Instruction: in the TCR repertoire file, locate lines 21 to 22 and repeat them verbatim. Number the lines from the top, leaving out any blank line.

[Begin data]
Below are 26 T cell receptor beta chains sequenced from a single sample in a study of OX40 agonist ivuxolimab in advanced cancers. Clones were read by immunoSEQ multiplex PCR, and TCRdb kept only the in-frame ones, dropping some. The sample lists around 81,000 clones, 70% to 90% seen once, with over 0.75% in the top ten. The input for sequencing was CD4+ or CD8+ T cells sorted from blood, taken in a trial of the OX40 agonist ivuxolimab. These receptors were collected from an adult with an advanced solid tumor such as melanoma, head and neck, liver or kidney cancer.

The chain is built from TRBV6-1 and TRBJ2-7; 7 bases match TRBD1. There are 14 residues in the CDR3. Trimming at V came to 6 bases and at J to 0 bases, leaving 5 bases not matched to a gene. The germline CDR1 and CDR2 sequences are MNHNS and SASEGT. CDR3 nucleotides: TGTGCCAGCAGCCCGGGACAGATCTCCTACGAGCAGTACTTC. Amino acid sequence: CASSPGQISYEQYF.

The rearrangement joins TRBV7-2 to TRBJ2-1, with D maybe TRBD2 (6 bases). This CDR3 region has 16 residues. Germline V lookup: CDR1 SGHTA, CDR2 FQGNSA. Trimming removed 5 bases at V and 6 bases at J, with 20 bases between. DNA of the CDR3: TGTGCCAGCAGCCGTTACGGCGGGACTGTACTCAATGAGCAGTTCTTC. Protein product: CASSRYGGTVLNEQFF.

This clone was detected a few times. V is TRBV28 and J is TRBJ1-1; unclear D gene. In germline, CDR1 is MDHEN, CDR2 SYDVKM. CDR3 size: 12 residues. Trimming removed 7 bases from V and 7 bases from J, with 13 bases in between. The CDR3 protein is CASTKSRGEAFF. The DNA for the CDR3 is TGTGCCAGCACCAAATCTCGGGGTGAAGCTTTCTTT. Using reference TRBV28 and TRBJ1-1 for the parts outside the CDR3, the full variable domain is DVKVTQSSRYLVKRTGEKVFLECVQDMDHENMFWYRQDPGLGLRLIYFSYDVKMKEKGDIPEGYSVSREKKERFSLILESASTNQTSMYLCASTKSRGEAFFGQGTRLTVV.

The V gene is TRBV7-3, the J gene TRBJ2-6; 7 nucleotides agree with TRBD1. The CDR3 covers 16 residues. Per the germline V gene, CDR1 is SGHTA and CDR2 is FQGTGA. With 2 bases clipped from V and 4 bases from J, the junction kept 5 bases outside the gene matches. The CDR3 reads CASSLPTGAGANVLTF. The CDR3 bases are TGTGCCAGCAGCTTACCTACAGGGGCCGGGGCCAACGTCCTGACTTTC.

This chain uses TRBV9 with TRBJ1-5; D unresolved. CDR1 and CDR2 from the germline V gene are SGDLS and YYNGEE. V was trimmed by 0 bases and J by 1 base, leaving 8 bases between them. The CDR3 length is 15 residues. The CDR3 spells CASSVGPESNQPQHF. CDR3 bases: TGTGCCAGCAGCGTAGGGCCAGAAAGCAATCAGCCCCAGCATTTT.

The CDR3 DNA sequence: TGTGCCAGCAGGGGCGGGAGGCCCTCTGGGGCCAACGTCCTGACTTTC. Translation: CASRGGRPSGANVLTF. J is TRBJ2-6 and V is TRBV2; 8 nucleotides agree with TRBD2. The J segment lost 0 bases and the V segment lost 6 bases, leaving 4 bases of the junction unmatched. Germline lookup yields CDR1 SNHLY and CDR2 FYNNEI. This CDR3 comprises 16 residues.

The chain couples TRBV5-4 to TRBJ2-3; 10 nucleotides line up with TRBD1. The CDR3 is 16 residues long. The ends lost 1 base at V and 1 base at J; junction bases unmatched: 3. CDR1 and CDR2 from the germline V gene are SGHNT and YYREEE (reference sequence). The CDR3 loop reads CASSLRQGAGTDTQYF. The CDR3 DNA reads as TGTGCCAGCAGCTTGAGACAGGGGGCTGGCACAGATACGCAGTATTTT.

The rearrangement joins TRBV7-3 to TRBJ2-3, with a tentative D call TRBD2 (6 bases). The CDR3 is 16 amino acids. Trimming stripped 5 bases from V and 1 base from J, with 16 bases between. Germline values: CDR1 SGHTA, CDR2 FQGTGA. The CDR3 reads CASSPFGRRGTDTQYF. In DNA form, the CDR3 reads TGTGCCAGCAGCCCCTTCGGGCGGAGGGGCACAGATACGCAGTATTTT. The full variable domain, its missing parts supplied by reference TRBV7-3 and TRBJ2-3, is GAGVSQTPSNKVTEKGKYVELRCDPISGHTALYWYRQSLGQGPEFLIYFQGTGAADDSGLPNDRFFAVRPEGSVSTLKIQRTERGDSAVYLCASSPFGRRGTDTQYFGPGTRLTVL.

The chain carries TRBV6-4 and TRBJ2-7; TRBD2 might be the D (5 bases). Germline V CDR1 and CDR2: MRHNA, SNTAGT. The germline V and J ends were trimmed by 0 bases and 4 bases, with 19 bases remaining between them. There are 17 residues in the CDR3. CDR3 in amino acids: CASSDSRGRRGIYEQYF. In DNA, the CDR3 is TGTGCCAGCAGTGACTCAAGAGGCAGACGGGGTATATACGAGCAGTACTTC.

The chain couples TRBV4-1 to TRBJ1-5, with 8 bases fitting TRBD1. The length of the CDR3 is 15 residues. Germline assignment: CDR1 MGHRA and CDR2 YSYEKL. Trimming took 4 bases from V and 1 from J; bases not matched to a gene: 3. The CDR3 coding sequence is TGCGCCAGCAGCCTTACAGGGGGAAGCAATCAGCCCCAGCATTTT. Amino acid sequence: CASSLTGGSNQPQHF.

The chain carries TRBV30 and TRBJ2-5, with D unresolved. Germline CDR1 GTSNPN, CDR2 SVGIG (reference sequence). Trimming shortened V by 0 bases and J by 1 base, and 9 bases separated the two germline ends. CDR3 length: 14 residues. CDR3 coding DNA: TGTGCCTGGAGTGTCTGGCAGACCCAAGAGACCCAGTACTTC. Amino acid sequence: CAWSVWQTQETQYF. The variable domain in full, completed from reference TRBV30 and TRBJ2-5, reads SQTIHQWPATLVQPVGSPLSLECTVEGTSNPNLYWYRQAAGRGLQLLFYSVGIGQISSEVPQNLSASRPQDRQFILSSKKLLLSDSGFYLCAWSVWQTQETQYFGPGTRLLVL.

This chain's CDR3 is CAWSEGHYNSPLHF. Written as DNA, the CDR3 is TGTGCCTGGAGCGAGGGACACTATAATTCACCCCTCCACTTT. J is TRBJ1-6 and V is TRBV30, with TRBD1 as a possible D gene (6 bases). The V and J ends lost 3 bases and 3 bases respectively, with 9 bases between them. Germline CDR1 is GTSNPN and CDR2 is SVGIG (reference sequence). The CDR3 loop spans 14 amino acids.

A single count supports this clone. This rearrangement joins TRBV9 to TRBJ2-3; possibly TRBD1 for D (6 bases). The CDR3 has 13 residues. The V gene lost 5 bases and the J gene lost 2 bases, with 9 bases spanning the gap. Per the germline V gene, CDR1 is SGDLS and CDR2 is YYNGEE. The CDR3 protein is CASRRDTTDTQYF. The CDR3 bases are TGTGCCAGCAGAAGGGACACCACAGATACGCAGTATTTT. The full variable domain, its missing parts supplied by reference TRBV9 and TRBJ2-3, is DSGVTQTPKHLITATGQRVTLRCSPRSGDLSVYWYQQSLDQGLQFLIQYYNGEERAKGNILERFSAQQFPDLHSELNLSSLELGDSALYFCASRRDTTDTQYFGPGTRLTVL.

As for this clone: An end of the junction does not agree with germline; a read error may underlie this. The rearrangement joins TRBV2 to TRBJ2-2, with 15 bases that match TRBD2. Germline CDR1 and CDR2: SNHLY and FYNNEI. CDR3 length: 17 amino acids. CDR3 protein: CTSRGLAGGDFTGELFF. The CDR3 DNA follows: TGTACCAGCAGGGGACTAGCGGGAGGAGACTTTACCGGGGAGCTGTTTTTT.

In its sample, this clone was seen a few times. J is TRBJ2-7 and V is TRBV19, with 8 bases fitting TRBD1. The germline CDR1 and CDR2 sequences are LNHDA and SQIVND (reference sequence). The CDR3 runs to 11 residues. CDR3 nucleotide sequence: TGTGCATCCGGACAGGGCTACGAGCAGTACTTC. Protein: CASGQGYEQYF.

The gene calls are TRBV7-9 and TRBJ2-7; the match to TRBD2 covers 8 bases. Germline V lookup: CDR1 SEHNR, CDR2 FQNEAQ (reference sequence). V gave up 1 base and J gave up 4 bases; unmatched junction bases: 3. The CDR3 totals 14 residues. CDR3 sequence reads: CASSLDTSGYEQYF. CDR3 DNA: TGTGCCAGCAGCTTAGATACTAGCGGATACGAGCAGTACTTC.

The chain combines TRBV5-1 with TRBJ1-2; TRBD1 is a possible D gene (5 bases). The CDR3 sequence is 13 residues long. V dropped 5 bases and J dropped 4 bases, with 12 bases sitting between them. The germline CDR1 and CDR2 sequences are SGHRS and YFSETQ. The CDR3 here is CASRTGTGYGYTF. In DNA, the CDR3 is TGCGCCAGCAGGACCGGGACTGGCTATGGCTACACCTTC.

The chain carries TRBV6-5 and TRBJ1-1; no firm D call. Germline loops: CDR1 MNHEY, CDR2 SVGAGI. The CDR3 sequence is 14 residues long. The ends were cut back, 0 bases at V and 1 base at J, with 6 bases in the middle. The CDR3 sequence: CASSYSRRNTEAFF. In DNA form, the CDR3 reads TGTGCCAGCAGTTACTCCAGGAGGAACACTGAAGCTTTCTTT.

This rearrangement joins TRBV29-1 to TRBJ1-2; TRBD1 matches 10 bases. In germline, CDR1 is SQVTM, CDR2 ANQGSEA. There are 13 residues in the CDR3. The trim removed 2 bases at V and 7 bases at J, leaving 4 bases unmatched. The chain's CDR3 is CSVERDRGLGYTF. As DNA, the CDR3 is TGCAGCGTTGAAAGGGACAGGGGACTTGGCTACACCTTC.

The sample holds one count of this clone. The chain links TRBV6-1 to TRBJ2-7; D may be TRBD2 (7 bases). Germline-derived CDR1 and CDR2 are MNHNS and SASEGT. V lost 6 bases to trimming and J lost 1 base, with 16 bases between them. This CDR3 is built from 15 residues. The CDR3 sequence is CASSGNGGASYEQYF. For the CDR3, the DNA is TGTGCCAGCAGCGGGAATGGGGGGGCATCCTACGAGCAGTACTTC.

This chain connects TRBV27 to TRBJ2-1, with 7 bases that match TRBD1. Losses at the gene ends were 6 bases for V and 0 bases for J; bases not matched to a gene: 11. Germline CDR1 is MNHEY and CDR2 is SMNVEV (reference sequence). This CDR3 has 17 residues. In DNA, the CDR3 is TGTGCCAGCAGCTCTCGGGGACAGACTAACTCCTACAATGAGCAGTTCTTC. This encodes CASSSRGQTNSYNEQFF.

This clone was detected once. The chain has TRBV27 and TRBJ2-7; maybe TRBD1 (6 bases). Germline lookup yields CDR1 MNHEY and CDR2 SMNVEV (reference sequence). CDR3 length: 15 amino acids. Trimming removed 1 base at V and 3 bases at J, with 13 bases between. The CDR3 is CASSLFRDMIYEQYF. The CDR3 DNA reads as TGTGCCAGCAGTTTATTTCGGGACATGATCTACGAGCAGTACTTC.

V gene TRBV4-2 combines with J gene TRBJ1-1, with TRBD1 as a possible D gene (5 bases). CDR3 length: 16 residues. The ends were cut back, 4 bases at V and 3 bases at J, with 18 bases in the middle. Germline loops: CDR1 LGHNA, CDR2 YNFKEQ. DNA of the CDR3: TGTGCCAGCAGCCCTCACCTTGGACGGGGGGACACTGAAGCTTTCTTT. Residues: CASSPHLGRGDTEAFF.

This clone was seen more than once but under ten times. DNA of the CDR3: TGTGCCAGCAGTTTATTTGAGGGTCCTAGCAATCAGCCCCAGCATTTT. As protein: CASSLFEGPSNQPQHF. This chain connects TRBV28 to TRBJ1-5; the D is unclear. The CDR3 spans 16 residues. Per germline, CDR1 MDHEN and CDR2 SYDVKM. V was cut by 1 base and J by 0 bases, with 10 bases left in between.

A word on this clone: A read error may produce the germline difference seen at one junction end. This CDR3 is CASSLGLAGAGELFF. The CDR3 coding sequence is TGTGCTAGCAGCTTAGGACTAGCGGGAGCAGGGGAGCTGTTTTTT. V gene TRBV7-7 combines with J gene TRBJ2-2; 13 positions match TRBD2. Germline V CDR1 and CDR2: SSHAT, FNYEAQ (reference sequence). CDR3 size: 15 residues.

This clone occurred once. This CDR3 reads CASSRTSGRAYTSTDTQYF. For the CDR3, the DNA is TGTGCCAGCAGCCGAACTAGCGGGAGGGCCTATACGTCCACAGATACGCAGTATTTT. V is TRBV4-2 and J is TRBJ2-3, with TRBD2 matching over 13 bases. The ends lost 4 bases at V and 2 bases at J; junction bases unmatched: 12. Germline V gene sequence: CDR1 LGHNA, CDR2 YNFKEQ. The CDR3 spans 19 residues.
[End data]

The sample holds one count of this clone. The chain links TRBV6-1 to TRBJ2-7; D may be TRBD2 (7 bases). Germline-derived CDR1 and CDR2 are MNHNS and SASEGT. V lost 6 bases to trimming and J lost 1 base, with 16 bases between them. This CDR3 is built from 15 residues. The CDR3 sequence is CASSGNGGASYEQYF. For the CDR3, the DNA is TGTGCCAGCAGCGGGAATGGGGGGGCATCCTACGAGCAGTACTTC.

This chain connects TRBV27 to TRBJ2-1, with 7 bases that match TRBD1. Losses at the gene ends were 6 bases for V and 0 bases for J; bases not matched to a gene: 11. Germline CDR1 is MNHEY and CDR2 is SMNVEV (reference sequence). This CDR3 has 17 residues. In DNA, the CDR3 is TGTGCCAGCAGCTCTCGGGGACAGACTAACTCCTACAATGAGCAGTTCTTC. This encodes CASSSRGQTNSYNEQFF.